By John Hertz: Traditional Chinese and Japanese often have a thousand years for “long”. Raising a drink one may say A thousand years! meaning roughly “Live long and prosper!”
The book which many think the first novel in the world really was written a thousand years ago, The Tale of Genji, completed about the year 1012. Its author was a court lady, which is remarkable, but that’s another story. In English it now has four translations, by Arthur Waley (1933), Edward Seidensticker (1976), Royall Tyler (2001), Dennis Washburn (2015), each with fans.
We call the author Lady Murasaki. She may have been Fujiwara no Takako (i.e. Takako of the clan Fujiwara), who served the Empress Shôshi. Murasaki is a nickname, after the main female character in her book, called Murasaki (“wisteria”).
We know little about the author personally. She left a diary, also a work of art, but what has come down to us only covers two years. The immense Genji scholarship includes labor over the diary.
In re-reading Richard Bowring’s 1996 translation The Diary of Lady Murasaki just now I came across these passages good for a thousand years (pp. 53, 56).
It is very easy to criticize others but far more difficult to put one’s own principles into practice, and it is when one forgets this truth, lauds oneself to the skies, treats everyone else as worthless, and generally despises others, that one’s own character is clearly revealed.
It is so rare to find someone of true understanding; for the most part they judge purely by their own standards and ignore everyone else.
Thanks for sharing those passages! Words good for a thousand years and a thousand years more. I have been thinking lately about my own struggles to live according to my principles –how hard it can be at times–so it seems very serendipitous to come across this post.
The Tale of Genji was not merely arguably the first novel written in any language, it was the first serious work of literature written in Japanese. Educated Japanese men of the period read and wrote Chinese. The women preserved and developed the Japanese language as a written form.
I quarrel with calling Genji a novel. It’s obviously a collection of stories put together. There is no unified narrative through-line; things just happen one after another. And even,
(spoiler alert for a thousand-year-old literary classic!)
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SF has a well-established term for putting together stories and calling it a novel in the hopes that a novel will sell better: it’s a “fix-up”.
@David Goldfarb: I quarrel with calling Genji a novel.
Fair enough, but would you nominate as the first novel? The notion of the novel as a form wasn’t really developed till centuries later, and things that are generally considered novels, like the works of James Fenimore Cooper, might not qualify as such to a modern reader accustomed to literary conventions developed later.
Yes, the fix-up is a long standing SF tradition, but I suspect a fair number of stories that got the fix-up treatment were intended to be parts of a longer work from the start. Breaking them out separately and selling them to magazines as shorter works allowed the writer to generate more revenue. Who can argue with getting paid twice for the same words? 🙂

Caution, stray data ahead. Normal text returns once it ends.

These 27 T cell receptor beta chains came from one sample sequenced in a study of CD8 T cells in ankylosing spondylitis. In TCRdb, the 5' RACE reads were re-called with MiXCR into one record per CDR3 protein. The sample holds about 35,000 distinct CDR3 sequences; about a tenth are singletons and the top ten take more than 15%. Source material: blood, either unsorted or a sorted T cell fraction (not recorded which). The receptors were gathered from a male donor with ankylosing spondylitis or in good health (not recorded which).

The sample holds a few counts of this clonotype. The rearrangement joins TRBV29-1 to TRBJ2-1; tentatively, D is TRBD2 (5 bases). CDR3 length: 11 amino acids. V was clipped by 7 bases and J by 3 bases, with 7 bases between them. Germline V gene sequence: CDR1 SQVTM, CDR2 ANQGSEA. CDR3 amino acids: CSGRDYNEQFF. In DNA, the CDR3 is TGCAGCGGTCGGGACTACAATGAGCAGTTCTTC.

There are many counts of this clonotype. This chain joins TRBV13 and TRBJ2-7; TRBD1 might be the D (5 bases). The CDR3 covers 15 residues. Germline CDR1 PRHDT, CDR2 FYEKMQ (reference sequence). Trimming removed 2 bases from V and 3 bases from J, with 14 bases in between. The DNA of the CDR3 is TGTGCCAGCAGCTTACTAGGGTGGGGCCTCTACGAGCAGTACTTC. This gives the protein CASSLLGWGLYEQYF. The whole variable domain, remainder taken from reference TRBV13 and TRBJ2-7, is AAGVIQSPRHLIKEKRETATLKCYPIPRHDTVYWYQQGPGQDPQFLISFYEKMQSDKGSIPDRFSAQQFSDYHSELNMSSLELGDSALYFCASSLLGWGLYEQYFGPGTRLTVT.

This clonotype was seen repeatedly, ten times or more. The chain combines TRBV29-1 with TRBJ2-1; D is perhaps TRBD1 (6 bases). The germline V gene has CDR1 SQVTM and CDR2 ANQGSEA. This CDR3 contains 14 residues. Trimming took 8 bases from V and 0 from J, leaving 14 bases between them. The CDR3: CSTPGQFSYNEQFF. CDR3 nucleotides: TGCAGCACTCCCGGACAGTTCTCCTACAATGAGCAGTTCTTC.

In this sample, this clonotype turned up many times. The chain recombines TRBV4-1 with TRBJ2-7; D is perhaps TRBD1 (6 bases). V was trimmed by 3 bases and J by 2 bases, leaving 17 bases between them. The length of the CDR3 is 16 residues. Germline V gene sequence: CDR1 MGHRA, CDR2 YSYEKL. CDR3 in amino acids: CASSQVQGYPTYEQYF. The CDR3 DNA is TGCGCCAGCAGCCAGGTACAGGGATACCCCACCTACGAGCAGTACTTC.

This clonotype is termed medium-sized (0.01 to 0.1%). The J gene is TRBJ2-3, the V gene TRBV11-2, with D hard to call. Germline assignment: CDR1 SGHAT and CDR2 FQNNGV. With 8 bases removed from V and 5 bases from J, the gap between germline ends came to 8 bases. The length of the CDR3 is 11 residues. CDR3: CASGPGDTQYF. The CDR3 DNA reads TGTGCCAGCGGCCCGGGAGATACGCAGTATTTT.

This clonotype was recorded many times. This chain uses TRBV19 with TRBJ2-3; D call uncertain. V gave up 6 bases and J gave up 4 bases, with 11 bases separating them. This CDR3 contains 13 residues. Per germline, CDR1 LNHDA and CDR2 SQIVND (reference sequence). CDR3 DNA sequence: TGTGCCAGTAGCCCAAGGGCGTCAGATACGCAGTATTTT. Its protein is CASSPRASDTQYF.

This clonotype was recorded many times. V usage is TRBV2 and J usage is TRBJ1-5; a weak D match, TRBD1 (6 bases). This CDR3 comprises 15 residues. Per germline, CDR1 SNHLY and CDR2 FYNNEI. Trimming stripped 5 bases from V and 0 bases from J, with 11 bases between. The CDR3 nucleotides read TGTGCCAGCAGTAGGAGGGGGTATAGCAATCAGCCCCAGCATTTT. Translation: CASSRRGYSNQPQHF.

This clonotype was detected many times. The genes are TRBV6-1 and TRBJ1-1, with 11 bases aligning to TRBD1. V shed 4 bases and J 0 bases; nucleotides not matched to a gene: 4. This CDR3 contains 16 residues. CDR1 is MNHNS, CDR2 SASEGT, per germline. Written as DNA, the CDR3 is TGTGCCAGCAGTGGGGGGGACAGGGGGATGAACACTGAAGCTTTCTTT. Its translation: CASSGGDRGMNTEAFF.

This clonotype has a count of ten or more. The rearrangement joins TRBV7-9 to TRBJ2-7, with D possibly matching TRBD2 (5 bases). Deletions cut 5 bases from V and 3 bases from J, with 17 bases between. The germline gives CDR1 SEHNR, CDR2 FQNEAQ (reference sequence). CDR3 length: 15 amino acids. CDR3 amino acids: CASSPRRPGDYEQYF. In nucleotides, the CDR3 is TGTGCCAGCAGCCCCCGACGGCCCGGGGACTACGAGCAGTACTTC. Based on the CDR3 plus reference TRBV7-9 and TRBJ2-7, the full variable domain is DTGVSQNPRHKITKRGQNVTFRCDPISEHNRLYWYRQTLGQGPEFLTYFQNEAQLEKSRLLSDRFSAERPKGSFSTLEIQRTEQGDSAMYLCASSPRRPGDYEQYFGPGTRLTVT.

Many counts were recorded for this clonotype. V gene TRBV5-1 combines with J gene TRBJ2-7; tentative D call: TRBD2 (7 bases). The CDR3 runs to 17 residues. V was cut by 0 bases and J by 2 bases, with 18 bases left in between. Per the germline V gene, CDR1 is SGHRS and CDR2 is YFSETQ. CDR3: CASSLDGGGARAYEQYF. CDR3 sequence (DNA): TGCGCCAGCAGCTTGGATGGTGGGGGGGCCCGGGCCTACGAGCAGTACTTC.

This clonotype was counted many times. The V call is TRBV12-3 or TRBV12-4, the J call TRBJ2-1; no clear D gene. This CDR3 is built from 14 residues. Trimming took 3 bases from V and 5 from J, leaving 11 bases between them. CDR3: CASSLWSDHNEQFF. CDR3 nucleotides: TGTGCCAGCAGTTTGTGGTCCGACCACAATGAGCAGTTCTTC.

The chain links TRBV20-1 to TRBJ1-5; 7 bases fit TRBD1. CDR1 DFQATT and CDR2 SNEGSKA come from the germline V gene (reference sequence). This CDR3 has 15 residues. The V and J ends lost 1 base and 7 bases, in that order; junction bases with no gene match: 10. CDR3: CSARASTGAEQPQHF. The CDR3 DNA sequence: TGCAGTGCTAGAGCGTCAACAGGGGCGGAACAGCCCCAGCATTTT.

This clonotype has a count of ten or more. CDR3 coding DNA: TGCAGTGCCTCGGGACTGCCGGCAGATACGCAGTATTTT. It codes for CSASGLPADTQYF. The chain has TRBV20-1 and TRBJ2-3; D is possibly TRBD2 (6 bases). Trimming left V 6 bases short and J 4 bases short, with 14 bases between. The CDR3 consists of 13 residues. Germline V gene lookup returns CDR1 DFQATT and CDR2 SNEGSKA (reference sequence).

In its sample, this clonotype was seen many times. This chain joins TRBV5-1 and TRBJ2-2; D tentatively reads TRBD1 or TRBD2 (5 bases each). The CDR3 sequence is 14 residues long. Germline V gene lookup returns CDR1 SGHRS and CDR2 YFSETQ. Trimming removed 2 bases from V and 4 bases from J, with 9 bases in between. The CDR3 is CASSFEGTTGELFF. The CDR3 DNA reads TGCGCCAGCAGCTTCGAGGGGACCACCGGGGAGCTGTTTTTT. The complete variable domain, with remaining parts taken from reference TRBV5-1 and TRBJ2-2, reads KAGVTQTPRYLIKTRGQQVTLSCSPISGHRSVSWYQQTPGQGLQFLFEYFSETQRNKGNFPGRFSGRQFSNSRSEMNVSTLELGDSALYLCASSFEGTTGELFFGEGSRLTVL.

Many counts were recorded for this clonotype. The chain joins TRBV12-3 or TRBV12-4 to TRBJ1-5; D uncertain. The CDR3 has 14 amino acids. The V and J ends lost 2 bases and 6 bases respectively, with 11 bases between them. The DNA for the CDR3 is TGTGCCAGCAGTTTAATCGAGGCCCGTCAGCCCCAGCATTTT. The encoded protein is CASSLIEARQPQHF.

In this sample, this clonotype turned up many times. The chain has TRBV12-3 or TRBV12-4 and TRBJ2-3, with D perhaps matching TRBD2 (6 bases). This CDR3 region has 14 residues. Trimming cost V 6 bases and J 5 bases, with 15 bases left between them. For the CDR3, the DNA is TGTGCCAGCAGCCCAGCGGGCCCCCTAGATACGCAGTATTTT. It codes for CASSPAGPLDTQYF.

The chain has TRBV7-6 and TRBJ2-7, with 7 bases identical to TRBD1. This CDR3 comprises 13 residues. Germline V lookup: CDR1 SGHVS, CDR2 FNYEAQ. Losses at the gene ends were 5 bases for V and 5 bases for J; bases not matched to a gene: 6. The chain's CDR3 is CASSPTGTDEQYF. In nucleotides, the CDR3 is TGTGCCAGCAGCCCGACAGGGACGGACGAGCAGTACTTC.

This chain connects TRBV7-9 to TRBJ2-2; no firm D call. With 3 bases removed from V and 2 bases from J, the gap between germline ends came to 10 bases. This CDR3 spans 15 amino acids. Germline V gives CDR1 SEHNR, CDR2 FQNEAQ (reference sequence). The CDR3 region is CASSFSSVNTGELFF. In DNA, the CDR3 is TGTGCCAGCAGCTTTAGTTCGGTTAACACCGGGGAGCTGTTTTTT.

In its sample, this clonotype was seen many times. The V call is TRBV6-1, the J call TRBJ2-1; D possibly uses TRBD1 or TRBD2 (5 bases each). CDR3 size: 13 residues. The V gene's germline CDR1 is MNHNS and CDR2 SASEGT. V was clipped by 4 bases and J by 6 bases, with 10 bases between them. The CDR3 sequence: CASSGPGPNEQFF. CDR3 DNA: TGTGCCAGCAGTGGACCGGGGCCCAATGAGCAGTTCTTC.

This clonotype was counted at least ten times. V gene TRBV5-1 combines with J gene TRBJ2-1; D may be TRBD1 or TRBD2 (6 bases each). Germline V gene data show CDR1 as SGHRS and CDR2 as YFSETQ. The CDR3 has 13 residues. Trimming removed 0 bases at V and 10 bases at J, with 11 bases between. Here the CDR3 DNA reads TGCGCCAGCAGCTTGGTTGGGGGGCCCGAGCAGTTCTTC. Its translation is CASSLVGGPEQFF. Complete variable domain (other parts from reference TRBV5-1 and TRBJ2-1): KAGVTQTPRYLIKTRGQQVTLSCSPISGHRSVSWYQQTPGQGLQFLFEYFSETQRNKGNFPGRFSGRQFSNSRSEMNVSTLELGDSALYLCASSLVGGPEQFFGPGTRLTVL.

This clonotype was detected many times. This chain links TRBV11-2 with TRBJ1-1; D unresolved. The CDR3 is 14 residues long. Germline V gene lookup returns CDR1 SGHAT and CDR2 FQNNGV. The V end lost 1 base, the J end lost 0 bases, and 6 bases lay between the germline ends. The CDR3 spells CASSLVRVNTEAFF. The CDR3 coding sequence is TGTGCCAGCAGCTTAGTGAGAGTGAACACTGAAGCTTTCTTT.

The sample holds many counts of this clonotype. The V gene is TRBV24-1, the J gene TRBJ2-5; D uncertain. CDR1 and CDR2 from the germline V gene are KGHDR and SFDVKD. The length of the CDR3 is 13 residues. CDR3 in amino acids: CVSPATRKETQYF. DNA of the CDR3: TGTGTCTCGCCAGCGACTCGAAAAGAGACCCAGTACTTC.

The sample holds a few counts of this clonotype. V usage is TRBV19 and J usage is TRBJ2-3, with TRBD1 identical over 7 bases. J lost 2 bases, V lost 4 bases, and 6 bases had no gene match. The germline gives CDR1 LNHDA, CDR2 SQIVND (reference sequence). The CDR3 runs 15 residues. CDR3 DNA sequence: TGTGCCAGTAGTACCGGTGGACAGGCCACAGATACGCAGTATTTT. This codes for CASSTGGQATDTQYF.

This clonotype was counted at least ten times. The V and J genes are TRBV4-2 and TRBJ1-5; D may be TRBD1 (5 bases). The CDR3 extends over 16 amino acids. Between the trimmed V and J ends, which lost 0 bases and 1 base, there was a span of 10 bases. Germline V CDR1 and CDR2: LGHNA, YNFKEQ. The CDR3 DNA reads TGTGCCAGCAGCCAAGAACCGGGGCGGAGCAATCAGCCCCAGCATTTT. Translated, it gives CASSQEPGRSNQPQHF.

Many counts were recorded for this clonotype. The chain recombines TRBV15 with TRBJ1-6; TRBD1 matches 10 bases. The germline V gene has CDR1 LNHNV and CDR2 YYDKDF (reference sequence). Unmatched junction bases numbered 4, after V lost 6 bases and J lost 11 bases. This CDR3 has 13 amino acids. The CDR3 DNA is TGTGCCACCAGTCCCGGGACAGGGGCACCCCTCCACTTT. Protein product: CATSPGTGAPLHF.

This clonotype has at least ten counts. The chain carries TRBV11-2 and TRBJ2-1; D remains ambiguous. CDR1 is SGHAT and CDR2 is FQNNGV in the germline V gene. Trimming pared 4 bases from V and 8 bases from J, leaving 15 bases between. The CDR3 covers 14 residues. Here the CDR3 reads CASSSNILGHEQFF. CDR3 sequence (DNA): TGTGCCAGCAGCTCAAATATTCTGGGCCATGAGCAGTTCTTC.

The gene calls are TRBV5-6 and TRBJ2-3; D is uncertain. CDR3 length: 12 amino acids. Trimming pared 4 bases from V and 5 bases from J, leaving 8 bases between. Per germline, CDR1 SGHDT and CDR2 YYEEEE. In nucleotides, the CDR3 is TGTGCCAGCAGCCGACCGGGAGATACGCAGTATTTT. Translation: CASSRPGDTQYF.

(And a spoiler in ROT13. Haven’t seen that in a while.)
Camestros did a series on an obscure candidate for early English novel called Beware the Cat.
That was also more of a fix up, with a series of stories linked by some nested narratives.
If ‘novel’ just means ‘prose narrative of more than X words’, the ancient Greeks and Romans were writing novels; they are regularly discussed under that heading.The one I read for my degree was Longus, Daphnis and Chloe, though I don’t think that’s the first. In Latin, of course, there is Apuleius’ Golden Ass. I think these are novels if Genji is.
This article , discussed here a while ago, suggests that the first novel (that we know of, at least) is Chariton’s Callirhoe. From the description, it seems much more of a novel than Genji is. In a more restricted sense, perhaps one might reasonably say that ‘the novel’ develops later.
I think Genji is clearly a novel, and it surprises me to hear it argued otherwise. I might listen to arguments that the Uji chapters at the end essentially constitute a shorter sequel rather than being part of the same novel, but even that sounds a little iffy to me. Calling the whole thing a collection of stories strikes me as bizarre, and I entirely disagree that there is no unified narrative throughline, since there most certainly is.
I think the arguments that it is the “first” novel are equally iffy, although calling it the first psychological novel or the first historical novel sound more reasonable.
There are several great stories from before The Tale of Genji, starting with The Epic of Gilgamesh. and of course The Iliad and the Odyssey, The Journey to the West, and so on. Egil’s Saga is from around the same time as Genji and is an awesome character study. But Genji may be the first that was actually written before it was told. I have also heard that Genji justified the acceptance of hiragana as suitable for great literature rather than just for women’s correspondence and shopping lists. For something completely different, if you want the 14th century equivalent of modern-day manga, The Tale of the Heike is a fun read.
Tom Becker: “There are several great stories from before The Tale of Genji, starting with The Epic of Gilgamesh. and of course The Iliad and the Odyssey, The Journey to the West, and so on.”
Actually, The Journey to the West probably dates from the 15th century or later, though some of the folktales it uses are older than that. (Note that Xuanzang’s record of his journey, which was part of a common form of travel narrative, was compiled in 646, but it’s hardly fiction, much lessa novel.)